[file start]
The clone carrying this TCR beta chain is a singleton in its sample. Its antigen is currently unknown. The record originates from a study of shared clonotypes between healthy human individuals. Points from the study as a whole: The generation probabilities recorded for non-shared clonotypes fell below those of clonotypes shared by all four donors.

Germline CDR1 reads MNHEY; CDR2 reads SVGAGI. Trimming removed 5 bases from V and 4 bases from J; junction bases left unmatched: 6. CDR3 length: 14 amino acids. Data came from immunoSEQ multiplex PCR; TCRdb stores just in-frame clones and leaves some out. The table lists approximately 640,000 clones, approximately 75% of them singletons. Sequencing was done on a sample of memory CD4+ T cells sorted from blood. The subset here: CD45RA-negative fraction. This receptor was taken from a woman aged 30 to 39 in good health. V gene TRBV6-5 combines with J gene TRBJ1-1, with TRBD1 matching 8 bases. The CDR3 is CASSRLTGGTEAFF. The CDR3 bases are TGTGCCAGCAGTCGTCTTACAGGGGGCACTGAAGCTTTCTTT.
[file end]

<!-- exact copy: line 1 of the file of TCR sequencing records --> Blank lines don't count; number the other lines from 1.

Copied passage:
The clone carrying this TCR beta chain is a singleton in its sample. Its antigen is currently unknown. The record originates from a study of shared clonotypes between healthy human individuals. Points from the study as a whole: The generation probabilities recorded for non-shared clonotypes fell below those of clonotypes shared by all four donors.